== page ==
All things considered however, it's IMHO a small price to pay for having the freedom to decide which content is fetched during page rendering and thus which services won't know whether you're visiting a certain webpage.

In general, anyone who is on Hacker Newa is not who I'm referring to when I say "people". 99% care about not seeing ads.

>Imagine if you had a PDF reader that ran at 100% CPU and swapped all the time!

So...Acrobat Reader?

Indeed, the post you replied to is not based in actual reality. The entire foundation of the adblock industry was an aggressive attention-war plied by the ad business, where soon webpages were an armed conflict of aggressive ads each imposing even more of a tax.

No one expected the cure to be worse than the disease. I couldn't believe it somewhat recently when I had to use an older laptop to find that simply running Chrome was completely untenable if ABP was installed.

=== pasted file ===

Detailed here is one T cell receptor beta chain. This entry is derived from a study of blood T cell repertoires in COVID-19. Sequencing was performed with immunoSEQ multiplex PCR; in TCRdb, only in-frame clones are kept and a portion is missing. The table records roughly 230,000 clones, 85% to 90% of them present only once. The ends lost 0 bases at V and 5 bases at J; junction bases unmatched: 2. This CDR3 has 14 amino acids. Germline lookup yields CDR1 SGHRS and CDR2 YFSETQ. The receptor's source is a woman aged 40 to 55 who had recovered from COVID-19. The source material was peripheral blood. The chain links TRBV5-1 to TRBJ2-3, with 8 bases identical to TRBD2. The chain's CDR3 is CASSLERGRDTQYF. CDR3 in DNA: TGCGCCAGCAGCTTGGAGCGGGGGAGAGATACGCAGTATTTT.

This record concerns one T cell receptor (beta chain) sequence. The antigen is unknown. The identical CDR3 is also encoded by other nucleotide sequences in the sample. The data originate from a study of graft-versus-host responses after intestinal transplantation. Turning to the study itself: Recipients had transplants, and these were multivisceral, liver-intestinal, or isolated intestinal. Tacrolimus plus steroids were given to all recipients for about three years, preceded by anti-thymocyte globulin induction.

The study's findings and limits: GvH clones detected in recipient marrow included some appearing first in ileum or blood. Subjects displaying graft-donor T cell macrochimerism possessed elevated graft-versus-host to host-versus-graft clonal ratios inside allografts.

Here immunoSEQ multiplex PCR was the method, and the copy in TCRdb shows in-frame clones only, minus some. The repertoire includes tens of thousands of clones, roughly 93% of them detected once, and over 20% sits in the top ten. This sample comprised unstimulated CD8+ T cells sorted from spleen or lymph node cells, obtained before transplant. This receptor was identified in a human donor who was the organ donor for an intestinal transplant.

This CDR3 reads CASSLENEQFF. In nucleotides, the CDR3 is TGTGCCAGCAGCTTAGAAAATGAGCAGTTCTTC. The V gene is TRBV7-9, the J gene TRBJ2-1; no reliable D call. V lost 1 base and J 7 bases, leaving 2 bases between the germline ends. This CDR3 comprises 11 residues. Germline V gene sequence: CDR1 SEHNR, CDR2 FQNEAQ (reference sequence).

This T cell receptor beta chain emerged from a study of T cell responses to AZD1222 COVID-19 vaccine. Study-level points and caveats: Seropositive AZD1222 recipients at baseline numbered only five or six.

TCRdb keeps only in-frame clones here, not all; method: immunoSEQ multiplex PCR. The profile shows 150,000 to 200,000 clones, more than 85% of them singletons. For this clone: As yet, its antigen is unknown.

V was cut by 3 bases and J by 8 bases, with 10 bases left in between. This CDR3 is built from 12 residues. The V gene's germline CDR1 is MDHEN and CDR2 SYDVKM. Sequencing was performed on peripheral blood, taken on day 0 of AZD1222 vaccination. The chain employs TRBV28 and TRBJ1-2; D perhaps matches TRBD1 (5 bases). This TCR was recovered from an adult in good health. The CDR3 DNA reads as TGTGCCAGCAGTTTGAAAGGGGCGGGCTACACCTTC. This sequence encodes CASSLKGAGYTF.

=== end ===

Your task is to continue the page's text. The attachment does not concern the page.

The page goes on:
I so agree! I have been annoyed at Firefox's resource hunger for a couple of years, now, and I have been aware of ABP being a major factor in that, too, but all in all, I think it is still worth it.

It is a sad reflection on the state of advertisement, but lacking any viable alternatives, using an adblocker (and NoScript) is pretty much non-negotiable to me. I am always apalled when I have to use a browser without an ad blocker installed.

It is not that I mind the ads in general, but too often, they are seriously distracting, and advertisers seem happy to go totally overboard. Imagine walking down the street and looking at blinking, flashing billboards. Imagine turning on your car and being greeted by an ad before the engine actually gets going. If ads outside the Internet were as annoying as they are online, we probably would have riots. (And that is ignoring the malware.)

Firefox is actually much less resource-hungry than Chrome, though that's largely because it doesn't (yet) use different processes for different tabs....

Actually, you can turn that on now to check it out: http://www.jkwebtalks.com/2014/02/enable-multi-process-tabs-...